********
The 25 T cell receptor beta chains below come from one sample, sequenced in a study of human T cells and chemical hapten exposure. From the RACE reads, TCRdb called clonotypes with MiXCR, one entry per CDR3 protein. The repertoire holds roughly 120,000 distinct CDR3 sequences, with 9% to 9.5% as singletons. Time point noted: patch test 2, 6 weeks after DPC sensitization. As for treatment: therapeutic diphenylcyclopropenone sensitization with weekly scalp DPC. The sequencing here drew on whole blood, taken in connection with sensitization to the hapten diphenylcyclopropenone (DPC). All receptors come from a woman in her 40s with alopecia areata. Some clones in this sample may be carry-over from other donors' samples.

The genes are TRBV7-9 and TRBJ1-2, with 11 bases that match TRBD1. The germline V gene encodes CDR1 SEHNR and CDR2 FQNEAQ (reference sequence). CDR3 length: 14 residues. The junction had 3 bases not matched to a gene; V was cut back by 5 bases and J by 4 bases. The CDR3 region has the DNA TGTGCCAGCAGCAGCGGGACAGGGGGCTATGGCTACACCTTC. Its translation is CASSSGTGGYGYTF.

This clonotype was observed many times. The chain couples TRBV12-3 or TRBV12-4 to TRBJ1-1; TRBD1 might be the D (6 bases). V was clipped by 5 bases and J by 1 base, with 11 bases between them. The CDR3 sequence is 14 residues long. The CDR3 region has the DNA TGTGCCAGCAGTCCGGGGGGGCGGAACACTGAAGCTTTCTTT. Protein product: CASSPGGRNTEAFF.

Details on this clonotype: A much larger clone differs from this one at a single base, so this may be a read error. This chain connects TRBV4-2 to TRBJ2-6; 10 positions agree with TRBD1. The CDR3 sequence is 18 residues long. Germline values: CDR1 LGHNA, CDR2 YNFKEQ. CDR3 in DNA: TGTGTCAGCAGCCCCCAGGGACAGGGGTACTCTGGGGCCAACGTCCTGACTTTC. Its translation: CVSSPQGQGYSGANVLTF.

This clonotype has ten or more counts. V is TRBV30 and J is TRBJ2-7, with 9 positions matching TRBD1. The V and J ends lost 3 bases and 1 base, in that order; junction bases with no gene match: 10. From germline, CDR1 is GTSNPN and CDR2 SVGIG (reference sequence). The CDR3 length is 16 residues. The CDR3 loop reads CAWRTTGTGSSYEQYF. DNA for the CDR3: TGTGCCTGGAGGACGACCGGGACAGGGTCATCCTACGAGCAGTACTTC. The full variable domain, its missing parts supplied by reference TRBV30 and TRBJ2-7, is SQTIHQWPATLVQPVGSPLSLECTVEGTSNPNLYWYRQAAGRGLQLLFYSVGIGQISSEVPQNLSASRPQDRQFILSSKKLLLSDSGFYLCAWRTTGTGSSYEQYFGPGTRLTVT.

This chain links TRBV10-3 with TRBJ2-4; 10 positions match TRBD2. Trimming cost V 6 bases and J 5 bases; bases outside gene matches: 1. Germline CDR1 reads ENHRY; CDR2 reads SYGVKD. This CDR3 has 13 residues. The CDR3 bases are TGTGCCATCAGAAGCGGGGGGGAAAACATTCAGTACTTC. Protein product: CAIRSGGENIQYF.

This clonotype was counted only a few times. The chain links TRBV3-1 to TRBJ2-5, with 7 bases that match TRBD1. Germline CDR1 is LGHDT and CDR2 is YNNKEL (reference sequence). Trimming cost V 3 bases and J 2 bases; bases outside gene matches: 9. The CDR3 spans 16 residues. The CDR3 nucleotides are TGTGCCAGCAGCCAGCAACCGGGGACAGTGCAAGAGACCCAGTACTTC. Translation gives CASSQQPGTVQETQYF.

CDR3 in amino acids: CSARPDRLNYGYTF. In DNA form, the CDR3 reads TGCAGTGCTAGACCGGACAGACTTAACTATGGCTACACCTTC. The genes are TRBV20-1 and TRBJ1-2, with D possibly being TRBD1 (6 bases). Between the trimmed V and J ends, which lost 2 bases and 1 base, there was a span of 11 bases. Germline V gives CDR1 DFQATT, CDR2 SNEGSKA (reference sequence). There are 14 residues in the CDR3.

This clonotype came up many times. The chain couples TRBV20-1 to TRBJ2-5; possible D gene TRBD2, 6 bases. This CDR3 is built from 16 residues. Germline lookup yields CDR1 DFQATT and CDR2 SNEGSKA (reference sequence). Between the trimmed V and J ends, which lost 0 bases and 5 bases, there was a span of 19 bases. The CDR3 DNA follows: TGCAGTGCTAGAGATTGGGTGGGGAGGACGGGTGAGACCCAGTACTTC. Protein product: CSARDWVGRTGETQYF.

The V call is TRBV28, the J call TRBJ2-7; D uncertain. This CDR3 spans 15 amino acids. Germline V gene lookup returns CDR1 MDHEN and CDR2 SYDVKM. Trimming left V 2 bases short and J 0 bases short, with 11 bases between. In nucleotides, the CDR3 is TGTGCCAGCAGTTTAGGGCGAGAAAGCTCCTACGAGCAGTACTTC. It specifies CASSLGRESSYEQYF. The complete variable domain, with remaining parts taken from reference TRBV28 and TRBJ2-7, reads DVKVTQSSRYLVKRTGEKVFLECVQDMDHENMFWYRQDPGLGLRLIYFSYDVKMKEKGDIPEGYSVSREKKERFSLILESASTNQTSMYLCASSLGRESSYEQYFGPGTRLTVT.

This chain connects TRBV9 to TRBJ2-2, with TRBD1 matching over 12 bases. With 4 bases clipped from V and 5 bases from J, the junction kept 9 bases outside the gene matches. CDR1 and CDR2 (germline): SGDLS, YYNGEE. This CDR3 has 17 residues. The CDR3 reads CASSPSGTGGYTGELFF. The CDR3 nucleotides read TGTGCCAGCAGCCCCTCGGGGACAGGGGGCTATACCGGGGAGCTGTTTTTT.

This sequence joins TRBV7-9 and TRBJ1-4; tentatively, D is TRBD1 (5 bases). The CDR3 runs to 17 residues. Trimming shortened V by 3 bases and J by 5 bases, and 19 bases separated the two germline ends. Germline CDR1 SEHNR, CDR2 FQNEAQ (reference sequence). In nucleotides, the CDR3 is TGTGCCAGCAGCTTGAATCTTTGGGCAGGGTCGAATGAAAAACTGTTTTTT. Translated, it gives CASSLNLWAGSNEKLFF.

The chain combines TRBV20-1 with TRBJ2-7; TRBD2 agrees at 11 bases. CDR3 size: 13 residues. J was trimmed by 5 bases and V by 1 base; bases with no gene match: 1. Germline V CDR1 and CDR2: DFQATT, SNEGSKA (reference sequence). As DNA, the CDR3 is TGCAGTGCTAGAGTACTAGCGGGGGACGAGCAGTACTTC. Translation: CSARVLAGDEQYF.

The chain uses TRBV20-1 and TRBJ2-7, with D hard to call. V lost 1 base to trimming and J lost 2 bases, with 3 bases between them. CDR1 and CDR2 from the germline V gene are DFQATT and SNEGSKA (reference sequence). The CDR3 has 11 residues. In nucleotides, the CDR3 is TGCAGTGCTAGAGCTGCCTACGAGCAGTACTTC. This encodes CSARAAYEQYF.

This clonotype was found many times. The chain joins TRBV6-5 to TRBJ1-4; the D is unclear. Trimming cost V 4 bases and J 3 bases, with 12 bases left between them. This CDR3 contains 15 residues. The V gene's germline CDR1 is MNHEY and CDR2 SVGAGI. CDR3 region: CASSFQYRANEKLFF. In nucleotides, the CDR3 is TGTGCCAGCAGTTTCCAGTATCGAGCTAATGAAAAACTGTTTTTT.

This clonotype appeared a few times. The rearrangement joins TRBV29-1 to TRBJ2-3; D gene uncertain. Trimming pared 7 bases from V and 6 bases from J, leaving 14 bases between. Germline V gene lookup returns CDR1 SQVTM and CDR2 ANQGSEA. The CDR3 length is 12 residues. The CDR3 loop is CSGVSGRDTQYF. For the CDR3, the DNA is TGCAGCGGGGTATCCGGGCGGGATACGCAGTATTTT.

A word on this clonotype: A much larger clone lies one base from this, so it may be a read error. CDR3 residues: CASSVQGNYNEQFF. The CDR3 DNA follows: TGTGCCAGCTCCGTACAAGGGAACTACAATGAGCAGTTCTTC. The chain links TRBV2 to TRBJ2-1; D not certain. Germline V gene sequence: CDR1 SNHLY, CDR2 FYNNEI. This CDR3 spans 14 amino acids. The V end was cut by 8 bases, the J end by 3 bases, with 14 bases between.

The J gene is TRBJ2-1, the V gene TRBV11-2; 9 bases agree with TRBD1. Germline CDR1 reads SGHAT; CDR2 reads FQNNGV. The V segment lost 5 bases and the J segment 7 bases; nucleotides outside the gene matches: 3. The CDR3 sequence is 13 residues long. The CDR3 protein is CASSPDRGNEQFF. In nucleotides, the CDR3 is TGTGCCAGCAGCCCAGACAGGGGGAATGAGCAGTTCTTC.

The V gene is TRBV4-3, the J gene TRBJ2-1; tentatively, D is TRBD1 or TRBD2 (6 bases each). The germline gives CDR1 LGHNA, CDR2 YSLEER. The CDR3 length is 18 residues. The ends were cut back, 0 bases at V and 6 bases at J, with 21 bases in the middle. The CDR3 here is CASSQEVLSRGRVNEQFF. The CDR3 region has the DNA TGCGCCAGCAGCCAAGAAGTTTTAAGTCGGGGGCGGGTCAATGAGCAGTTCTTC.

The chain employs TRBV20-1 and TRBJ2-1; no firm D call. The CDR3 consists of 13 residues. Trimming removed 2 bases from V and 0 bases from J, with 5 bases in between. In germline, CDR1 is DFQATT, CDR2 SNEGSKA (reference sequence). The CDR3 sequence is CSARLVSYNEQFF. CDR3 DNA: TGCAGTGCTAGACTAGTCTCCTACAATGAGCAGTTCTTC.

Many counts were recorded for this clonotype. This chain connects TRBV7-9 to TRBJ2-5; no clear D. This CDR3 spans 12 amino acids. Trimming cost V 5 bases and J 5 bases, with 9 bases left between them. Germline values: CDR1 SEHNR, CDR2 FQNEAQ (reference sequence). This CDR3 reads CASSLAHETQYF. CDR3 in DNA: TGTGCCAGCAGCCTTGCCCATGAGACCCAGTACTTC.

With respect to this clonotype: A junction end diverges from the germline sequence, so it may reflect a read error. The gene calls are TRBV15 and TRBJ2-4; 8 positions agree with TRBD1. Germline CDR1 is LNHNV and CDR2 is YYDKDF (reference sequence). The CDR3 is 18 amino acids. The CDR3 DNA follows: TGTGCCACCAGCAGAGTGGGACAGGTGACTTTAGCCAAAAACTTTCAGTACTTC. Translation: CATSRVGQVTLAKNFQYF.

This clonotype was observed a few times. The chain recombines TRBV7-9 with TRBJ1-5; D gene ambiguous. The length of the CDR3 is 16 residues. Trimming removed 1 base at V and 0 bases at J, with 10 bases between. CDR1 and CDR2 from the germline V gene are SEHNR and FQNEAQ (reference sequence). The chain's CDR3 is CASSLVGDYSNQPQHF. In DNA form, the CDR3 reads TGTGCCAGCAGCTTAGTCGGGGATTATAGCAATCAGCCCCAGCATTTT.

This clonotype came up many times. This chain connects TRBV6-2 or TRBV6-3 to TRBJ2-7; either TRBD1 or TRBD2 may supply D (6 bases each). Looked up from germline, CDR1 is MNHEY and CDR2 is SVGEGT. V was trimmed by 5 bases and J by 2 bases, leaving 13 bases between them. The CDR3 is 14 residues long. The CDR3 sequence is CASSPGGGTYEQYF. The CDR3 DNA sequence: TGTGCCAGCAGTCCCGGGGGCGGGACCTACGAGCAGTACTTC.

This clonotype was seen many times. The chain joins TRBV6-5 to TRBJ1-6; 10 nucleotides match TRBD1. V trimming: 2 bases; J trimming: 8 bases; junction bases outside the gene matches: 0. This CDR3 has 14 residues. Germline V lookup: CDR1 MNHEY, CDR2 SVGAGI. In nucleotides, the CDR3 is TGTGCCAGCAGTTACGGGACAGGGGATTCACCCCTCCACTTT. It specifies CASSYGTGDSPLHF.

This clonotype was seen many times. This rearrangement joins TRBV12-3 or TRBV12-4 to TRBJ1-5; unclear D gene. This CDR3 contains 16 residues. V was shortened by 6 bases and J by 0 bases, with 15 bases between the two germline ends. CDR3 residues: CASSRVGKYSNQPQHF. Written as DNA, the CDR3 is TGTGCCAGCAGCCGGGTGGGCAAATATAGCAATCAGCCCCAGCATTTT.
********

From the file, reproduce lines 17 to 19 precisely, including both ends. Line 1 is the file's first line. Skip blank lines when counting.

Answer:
A word on this clonotype: A much larger clone lies one base from this, so it may be a read error. CDR3 residues: CASSVQGNYNEQFF. The CDR3 DNA follows: TGTGCCAGCTCCGTACAAGGGAACTACAATGAGCAGTTCTTC. The chain links TRBV2 to TRBJ2-1; D not certain. Germline V gene sequence: CDR1 SNHLY, CDR2 FYNNEI. This CDR3 spans 14 amino acids. The V end was cut by 8 bases, the J end by 3 bases, with 14 bases between.

The J gene is TRBJ2-1, the V gene TRBV11-2; 9 bases agree with TRBD1. Germline CDR1 reads SGHAT; CDR2 reads FQNNGV. The V segment lost 5 bases and the J segment 7 bases; nucleotides outside the gene matches: 3. The CDR3 sequence is 13 residues long. The CDR3 protein is CASSPDRGNEQFF. In nucleotides, the CDR3 is TGTGCCAGCAGCCCAGACAGGGGGAATGAGCAGTTCTTC.

The V gene is TRBV4-3, the J gene TRBJ2-1; tentatively, D is TRBD1 or TRBD2 (6 bases each). The germline gives CDR1 LGHNA, CDR2 YSLEER. The CDR3 length is 18 residues. The ends were cut back, 0 bases at V and 6 bases at J, with 21 bases in the middle. The CDR3 here is CASSQEVLSRGRVNEQFF. The CDR3 region has the DNA TGCGCCAGCAGCCAAGAAGTTTTAAGTCGGGGGCGGGTCAATGAGCAGTTCTTC.